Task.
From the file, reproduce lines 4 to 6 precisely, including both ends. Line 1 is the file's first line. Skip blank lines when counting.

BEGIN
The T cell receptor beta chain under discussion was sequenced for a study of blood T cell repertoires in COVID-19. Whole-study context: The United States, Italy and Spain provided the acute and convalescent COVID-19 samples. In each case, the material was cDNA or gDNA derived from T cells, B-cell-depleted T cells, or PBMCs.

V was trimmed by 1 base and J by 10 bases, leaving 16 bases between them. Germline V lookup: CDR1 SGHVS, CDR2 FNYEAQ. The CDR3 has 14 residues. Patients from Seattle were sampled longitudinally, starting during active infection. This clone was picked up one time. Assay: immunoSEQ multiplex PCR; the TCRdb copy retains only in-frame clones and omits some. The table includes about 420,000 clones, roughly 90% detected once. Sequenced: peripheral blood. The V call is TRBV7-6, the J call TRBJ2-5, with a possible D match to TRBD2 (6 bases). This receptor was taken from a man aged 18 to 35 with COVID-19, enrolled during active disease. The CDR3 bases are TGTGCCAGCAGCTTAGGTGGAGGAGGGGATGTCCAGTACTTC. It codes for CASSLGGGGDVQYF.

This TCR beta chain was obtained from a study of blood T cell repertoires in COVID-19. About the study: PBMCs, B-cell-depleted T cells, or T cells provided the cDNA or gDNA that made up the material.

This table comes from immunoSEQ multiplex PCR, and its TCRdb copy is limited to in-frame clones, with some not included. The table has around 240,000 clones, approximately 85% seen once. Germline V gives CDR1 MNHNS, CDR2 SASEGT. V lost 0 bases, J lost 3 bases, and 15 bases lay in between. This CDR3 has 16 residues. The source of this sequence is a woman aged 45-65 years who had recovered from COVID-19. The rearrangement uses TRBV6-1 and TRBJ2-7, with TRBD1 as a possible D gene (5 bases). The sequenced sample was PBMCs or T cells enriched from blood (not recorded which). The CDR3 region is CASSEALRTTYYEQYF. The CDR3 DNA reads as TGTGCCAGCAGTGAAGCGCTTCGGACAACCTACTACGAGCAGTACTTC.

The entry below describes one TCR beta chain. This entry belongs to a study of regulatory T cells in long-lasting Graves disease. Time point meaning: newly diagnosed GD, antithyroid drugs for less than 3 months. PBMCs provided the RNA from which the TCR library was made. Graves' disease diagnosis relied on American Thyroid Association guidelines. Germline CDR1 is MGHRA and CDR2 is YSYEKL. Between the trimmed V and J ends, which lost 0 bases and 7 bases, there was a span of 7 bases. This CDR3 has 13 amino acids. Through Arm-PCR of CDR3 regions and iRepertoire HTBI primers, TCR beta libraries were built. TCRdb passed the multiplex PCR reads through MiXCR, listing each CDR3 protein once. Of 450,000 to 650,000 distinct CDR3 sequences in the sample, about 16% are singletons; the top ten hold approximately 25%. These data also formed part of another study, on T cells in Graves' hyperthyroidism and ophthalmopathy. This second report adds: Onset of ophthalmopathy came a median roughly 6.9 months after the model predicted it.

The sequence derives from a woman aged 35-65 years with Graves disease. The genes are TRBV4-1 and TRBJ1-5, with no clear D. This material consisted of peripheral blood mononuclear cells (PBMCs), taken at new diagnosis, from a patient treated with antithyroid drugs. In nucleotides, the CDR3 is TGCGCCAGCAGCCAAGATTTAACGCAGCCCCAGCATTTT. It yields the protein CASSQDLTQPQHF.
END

This table comes from immunoSEQ multiplex PCR, and its TCRdb copy is limited to in-frame clones, with some not included. The table has around 240,000 clones, approximately 85% seen once. Germline V gives CDR1 MNHNS, CDR2 SASEGT. V lost 0 bases, J lost 3 bases, and 15 bases lay in between. This CDR3 has 16 residues. The source of this sequence is a woman aged 45-65 years who had recovered from COVID-19. The rearrangement uses TRBV6-1 and TRBJ2-7, with TRBD1 as a possible D gene (5 bases). The sequenced sample was PBMCs or T cells enriched from blood (not recorded which). The CDR3 region is CASSEALRTTYYEQYF. The CDR3 DNA reads as TGTGCCAGCAGTGAAGCGCTTCGGACAACCTACTACGAGCAGTACTTC.

The entry below describes one TCR beta chain. This entry belongs to a study of regulatory T cells in long-lasting Graves disease. Time point meaning: newly diagnosed GD, antithyroid drugs for less than 3 months. PBMCs provided the RNA from which the TCR library was made. Graves' disease diagnosis relied on American Thyroid Association guidelines. Germline CDR1 is MGHRA and CDR2 is YSYEKL. Between the trimmed V and J ends, which lost 0 bases and 7 bases, there was a span of 7 bases. This CDR3 has 13 amino acids. Through Arm-PCR of CDR3 regions and iRepertoire HTBI primers, TCR beta libraries were built. TCRdb passed the multiplex PCR reads through MiXCR, listing each CDR3 protein once. Of 450,000 to 650,000 distinct CDR3 sequences in the sample, about 16% are singletons; the top ten hold approximately 25%. These data also formed part of another study, on T cells in Graves' hyperthyroidism and ophthalmopathy. This second report adds: Onset of ophthalmopathy came a median roughly 6.9 months after the model predicted it.

The sequence derives from a woman aged 35-65 years with Graves disease. The genes are TRBV4-1 and TRBJ1-5, with no clear D. This material consisted of peripheral blood mononuclear cells (PBMCs), taken at new diagnosis, from a patient treated with antithyroid drugs. In nucleotides, the CDR3 is TGCGCCAGCAGCCAAGATTTAACGCAGCCCCAGCATTTT. It yields the protein CASSQDLTQPQHF.